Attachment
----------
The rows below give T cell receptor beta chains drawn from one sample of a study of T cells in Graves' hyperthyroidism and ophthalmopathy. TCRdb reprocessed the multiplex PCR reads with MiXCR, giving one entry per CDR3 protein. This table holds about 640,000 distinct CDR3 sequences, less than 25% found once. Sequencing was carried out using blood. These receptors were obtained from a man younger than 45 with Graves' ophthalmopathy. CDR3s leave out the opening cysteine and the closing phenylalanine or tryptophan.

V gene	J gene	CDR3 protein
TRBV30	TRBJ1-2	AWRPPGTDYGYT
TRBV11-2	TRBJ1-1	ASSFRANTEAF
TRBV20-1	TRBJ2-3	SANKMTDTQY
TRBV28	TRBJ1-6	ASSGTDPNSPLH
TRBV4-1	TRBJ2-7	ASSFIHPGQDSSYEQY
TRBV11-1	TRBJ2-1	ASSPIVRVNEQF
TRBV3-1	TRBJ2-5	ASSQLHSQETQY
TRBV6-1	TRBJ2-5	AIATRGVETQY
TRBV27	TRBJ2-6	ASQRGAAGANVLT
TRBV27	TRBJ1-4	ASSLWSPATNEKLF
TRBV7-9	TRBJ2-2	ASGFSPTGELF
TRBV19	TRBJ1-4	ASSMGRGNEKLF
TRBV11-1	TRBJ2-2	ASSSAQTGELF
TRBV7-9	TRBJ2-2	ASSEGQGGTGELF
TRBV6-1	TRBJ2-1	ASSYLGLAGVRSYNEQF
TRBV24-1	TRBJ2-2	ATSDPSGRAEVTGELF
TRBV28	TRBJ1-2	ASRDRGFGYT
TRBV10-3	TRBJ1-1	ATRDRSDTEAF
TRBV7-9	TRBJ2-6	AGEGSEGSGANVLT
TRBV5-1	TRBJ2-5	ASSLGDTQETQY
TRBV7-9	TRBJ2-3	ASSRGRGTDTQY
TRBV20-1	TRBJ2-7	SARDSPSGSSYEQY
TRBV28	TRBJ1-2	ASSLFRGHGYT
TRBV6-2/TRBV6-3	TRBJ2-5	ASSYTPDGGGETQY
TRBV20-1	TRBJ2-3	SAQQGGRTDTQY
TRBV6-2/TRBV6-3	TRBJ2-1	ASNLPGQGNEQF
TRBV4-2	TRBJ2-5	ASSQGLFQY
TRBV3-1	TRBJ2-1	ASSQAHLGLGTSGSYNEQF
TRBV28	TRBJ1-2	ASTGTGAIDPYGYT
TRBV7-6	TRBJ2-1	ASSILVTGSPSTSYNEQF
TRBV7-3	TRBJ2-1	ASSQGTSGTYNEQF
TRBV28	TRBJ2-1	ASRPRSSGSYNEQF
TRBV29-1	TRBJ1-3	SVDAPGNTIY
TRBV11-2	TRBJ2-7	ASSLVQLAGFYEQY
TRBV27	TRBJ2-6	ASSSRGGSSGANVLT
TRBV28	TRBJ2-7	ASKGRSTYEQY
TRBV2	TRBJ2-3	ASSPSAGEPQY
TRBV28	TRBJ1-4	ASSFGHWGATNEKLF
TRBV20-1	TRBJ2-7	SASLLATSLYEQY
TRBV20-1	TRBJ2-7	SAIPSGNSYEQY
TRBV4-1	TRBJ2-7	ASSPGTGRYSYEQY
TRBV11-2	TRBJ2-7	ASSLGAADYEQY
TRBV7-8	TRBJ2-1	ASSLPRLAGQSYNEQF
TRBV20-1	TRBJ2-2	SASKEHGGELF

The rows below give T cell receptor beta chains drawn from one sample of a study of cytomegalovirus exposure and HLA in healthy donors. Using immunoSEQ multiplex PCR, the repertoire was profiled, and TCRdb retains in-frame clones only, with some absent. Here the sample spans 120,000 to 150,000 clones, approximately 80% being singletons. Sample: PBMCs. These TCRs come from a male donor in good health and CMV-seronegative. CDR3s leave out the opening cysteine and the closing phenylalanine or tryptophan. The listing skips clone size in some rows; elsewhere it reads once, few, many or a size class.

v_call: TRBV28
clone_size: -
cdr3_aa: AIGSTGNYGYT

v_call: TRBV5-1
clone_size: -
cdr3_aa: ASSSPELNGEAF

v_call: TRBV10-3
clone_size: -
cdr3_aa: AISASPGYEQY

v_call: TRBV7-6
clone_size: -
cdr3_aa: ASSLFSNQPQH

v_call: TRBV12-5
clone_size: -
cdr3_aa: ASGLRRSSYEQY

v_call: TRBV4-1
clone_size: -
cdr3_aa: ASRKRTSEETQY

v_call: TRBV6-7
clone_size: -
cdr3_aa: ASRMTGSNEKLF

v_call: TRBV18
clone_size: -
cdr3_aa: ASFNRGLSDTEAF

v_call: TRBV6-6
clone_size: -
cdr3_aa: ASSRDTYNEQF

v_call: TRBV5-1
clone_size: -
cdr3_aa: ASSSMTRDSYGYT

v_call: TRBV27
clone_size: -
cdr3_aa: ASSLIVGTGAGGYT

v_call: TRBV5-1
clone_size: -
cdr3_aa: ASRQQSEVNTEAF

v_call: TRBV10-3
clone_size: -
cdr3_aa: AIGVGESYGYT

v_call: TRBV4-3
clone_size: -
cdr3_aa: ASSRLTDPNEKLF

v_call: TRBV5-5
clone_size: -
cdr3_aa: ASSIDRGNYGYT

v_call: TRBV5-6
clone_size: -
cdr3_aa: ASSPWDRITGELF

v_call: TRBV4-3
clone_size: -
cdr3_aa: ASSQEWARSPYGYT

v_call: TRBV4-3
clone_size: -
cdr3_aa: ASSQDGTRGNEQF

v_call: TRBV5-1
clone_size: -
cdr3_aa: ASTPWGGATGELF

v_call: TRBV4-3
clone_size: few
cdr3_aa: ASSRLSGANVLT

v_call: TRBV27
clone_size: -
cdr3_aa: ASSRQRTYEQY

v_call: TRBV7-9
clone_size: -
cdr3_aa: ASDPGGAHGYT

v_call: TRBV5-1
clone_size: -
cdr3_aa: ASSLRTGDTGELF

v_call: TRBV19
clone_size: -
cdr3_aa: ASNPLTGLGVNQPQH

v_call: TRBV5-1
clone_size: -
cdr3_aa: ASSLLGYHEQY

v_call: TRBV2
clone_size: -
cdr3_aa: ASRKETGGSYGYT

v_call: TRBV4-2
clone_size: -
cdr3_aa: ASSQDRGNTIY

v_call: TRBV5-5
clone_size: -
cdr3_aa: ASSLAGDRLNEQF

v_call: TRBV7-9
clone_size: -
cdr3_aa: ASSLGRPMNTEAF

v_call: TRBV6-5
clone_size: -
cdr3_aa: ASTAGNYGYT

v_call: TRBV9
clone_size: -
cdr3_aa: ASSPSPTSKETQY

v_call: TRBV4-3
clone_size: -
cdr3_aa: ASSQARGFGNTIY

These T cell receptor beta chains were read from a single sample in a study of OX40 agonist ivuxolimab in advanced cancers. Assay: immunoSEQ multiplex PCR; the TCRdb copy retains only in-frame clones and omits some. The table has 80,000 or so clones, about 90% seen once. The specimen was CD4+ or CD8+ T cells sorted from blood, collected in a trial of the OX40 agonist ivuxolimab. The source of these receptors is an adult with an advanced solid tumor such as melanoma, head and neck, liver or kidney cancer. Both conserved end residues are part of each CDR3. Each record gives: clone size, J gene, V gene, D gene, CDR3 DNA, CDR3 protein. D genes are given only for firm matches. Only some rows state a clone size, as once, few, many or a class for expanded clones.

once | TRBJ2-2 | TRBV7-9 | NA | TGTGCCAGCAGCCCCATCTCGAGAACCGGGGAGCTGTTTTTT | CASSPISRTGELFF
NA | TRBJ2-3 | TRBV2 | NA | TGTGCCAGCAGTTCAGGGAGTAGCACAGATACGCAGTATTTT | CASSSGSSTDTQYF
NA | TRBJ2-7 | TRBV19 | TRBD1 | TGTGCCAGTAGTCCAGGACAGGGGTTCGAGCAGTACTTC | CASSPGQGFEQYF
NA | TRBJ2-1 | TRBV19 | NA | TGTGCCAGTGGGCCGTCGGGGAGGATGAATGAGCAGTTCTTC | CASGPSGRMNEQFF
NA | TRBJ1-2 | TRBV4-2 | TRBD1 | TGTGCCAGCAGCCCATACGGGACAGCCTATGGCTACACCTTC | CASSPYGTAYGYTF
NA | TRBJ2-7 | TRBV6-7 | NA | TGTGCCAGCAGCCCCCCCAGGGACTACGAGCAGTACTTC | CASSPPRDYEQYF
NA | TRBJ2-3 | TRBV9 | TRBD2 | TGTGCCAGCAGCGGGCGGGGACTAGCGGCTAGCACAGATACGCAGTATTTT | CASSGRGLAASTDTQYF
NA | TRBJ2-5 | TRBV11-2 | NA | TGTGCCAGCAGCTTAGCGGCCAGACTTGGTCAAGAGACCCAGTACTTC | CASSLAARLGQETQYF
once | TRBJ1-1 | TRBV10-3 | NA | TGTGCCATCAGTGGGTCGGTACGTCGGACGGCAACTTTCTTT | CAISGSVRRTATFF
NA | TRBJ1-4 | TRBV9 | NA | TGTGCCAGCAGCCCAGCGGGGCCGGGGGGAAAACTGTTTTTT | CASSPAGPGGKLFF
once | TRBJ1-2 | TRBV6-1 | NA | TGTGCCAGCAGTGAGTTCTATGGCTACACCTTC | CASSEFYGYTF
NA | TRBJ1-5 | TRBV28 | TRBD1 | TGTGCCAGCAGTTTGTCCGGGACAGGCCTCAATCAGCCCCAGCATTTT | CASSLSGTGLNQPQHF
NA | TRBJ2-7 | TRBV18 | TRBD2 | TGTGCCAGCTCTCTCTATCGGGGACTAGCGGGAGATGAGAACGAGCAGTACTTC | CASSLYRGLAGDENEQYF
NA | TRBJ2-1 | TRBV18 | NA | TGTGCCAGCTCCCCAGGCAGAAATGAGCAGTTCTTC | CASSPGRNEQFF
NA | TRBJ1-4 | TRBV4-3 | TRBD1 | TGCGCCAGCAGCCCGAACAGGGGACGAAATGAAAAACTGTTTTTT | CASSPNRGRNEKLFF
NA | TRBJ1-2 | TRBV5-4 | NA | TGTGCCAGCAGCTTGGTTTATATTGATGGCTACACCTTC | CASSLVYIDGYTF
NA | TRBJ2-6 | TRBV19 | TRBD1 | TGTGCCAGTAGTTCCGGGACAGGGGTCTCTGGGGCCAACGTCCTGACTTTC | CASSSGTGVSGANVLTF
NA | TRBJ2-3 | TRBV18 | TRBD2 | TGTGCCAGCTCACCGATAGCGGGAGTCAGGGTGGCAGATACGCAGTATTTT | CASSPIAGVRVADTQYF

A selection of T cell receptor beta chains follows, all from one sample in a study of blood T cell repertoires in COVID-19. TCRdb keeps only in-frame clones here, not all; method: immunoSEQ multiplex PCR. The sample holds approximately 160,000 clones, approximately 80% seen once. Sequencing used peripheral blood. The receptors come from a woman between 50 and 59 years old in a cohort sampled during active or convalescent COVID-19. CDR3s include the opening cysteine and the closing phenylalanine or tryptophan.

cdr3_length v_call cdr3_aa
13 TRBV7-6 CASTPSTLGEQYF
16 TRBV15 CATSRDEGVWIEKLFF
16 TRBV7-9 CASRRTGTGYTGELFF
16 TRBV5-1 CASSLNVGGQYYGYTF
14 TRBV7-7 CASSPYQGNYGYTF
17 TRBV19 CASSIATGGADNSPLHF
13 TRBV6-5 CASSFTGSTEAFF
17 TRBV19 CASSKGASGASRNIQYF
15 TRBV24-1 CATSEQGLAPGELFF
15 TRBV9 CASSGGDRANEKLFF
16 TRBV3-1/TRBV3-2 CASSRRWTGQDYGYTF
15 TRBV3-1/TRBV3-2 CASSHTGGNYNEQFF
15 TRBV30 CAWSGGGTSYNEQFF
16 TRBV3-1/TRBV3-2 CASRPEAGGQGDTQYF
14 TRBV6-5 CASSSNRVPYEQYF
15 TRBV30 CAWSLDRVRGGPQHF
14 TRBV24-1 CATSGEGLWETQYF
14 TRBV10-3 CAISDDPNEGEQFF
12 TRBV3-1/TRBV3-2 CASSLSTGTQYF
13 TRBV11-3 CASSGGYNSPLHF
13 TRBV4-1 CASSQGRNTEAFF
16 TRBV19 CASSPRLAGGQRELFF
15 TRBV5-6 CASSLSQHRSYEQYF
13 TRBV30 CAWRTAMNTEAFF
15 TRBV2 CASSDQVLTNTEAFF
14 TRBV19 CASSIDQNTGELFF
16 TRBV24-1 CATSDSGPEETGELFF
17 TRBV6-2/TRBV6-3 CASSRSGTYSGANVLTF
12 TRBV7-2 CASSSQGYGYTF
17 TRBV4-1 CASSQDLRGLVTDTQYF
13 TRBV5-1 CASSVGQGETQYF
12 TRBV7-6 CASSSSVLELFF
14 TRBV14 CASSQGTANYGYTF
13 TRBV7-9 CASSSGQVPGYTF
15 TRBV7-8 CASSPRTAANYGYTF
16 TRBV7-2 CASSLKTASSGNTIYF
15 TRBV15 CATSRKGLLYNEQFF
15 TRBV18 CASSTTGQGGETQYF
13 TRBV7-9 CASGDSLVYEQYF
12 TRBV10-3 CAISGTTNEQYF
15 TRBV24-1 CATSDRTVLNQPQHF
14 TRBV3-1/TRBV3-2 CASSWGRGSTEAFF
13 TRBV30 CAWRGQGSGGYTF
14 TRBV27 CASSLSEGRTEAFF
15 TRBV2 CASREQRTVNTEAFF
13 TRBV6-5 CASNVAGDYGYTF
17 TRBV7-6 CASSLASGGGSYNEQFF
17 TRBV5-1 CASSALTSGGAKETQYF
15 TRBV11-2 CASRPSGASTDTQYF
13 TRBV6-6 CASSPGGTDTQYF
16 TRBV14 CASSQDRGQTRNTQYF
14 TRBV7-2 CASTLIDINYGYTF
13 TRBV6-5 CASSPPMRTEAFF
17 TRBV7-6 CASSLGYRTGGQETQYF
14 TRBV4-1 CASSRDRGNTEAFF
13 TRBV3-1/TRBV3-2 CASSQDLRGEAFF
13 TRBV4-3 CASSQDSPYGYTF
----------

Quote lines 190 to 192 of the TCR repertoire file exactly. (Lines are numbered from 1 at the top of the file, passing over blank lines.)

14 TRBV19 CASSIDQNTGELFF
16 TRBV24-1 CATSDSGPEETGELFF
17 TRBV6-2/TRBV6-3 CASSRSGTYSGANVLTF